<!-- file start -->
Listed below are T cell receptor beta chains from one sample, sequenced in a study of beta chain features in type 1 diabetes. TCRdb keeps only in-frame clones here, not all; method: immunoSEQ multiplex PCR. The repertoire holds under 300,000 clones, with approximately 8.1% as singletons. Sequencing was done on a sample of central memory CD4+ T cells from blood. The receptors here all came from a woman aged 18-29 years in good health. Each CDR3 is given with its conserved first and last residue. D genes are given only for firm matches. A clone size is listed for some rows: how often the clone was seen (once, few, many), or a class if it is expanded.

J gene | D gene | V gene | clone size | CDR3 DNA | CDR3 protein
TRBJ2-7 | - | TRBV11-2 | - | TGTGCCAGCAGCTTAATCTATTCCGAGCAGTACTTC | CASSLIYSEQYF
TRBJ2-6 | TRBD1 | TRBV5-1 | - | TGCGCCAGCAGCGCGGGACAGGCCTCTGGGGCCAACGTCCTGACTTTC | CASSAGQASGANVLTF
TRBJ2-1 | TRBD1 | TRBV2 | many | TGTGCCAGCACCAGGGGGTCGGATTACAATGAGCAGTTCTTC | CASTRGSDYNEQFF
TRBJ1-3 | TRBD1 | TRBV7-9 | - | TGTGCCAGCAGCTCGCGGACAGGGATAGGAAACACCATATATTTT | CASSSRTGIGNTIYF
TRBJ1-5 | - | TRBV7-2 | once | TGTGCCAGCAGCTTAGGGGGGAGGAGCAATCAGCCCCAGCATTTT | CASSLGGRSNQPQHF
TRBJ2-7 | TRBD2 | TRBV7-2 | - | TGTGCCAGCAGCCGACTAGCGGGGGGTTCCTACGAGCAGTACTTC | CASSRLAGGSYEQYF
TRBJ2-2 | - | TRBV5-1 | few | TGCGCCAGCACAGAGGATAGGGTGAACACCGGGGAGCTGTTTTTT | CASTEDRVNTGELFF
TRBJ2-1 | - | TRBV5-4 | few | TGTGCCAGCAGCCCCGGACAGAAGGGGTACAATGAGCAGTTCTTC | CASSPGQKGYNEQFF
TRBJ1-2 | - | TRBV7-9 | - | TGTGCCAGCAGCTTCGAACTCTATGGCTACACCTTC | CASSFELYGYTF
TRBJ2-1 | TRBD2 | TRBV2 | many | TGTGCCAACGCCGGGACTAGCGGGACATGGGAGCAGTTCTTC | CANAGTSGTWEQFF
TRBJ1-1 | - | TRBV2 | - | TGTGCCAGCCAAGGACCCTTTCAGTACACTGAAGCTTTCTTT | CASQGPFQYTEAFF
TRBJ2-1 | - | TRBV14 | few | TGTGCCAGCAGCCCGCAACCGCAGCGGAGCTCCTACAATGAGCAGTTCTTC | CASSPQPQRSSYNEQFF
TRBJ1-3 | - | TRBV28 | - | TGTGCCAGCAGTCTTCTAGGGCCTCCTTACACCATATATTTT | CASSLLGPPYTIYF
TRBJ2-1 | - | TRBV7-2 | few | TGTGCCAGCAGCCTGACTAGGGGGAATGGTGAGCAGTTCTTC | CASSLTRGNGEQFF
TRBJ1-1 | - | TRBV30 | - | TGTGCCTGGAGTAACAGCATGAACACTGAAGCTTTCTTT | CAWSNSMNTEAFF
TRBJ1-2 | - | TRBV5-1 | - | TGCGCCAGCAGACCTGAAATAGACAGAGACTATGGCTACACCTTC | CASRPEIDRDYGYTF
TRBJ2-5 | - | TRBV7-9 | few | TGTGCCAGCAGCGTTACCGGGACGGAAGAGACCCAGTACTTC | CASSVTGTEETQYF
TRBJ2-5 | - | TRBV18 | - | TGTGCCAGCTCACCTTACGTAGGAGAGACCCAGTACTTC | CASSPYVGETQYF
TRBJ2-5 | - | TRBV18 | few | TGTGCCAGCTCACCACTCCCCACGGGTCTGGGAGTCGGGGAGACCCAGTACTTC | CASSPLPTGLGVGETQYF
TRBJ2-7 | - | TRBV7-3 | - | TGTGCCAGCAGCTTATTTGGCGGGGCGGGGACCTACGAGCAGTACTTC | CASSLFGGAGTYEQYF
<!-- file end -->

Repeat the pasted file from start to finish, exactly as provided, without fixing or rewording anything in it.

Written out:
Listed below are T cell receptor beta chains from one sample, sequenced in a study of beta chain features in type 1 diabetes. TCRdb keeps only in-frame clones here, not all; method: immunoSEQ multiplex PCR. The repertoire holds under 300,000 clones, with approximately 8.1% as singletons. Sequencing was done on a sample of central memory CD4+ T cells from blood. The receptors here all came from a woman aged 18-29 years in good health. Each CDR3 is given with its conserved first and last residue. D genes are given only for firm matches. A clone size is listed for some rows: how often the clone was seen (once, few, many), or a class if it is expanded.

J gene | D gene | V gene | clone size | CDR3 DNA | CDR3 protein
TRBJ2-7 | - | TRBV11-2 | - | TGTGCCAGCAGCTTAATCTATTCCGAGCAGTACTTC | CASSLIYSEQYF
TRBJ2-6 | TRBD1 | TRBV5-1 | - | TGCGCCAGCAGCGCGGGACAGGCCTCTGGGGCCAACGTCCTGACTTTC | CASSAGQASGANVLTF
TRBJ2-1 | TRBD1 | TRBV2 | many | TGTGCCAGCACCAGGGGGTCGGATTACAATGAGCAGTTCTTC | CASTRGSDYNEQFF
TRBJ1-3 | TRBD1 | TRBV7-9 | - | TGTGCCAGCAGCTCGCGGACAGGGATAGGAAACACCATATATTTT | CASSSRTGIGNTIYF
TRBJ1-5 | - | TRBV7-2 | once | TGTGCCAGCAGCTTAGGGGGGAGGAGCAATCAGCCCCAGCATTTT | CASSLGGRSNQPQHF
TRBJ2-7 | TRBD2 | TRBV7-2 | - | TGTGCCAGCAGCCGACTAGCGGGGGGTTCCTACGAGCAGTACTTC | CASSRLAGGSYEQYF
TRBJ2-2 | - | TRBV5-1 | few | TGCGCCAGCACAGAGGATAGGGTGAACACCGGGGAGCTGTTTTTT | CASTEDRVNTGELFF
TRBJ2-1 | - | TRBV5-4 | few | TGTGCCAGCAGCCCCGGACAGAAGGGGTACAATGAGCAGTTCTTC | CASSPGQKGYNEQFF
TRBJ1-2 | - | TRBV7-9 | - | TGTGCCAGCAGCTTCGAACTCTATGGCTACACCTTC | CASSFELYGYTF
TRBJ2-1 | TRBD2 | TRBV2 | many | TGTGCCAACGCCGGGACTAGCGGGACATGGGAGCAGTTCTTC | CANAGTSGTWEQFF
TRBJ1-1 | - | TRBV2 | - | TGTGCCAGCCAAGGACCCTTTCAGTACACTGAAGCTTTCTTT | CASQGPFQYTEAFF
TRBJ2-1 | - | TRBV14 | few | TGTGCCAGCAGCCCGCAACCGCAGCGGAGCTCCTACAATGAGCAGTTCTTC | CASSPQPQRSSYNEQFF
TRBJ1-3 | - | TRBV28 | - | TGTGCCAGCAGTCTTCTAGGGCCTCCTTACACCATATATTTT | CASSLLGPPYTIYF
TRBJ2-1 | - | TRBV7-2 | few | TGTGCCAGCAGCCTGACTAGGGGGAATGGTGAGCAGTTCTTC | CASSLTRGNGEQFF
TRBJ1-1 | - | TRBV30 | - | TGTGCCTGGAGTAACAGCATGAACACTGAAGCTTTCTTT | CAWSNSMNTEAFF
TRBJ1-2 | - | TRBV5-1 | - | TGCGCCAGCAGACCTGAAATAGACAGAGACTATGGCTACACCTTC | CASRPEIDRDYGYTF
TRBJ2-5 | - | TRBV7-9 | few | TGTGCCAGCAGCGTTACCGGGACGGAAGAGACCCAGTACTTC | CASSVTGTEETQYF
TRBJ2-5 | - | TRBV18 | - | TGTGCCAGCTCACCTTACGTAGGAGAGACCCAGTACTTC | CASSPYVGETQYF
TRBJ2-5 | - | TRBV18 | few | TGTGCCAGCTCACCACTCCCCACGGGTCTGGGAGTCGGGGAGACCCAGTACTTC | CASSPLPTGLGVGETQYF
TRBJ2-7 | - | TRBV7-3 | - | TGTGCCAGCAGCTTATTTGGCGGGGCGGGGACCTACGAGCAGTACTTC | CASSLFGGAGTYEQYF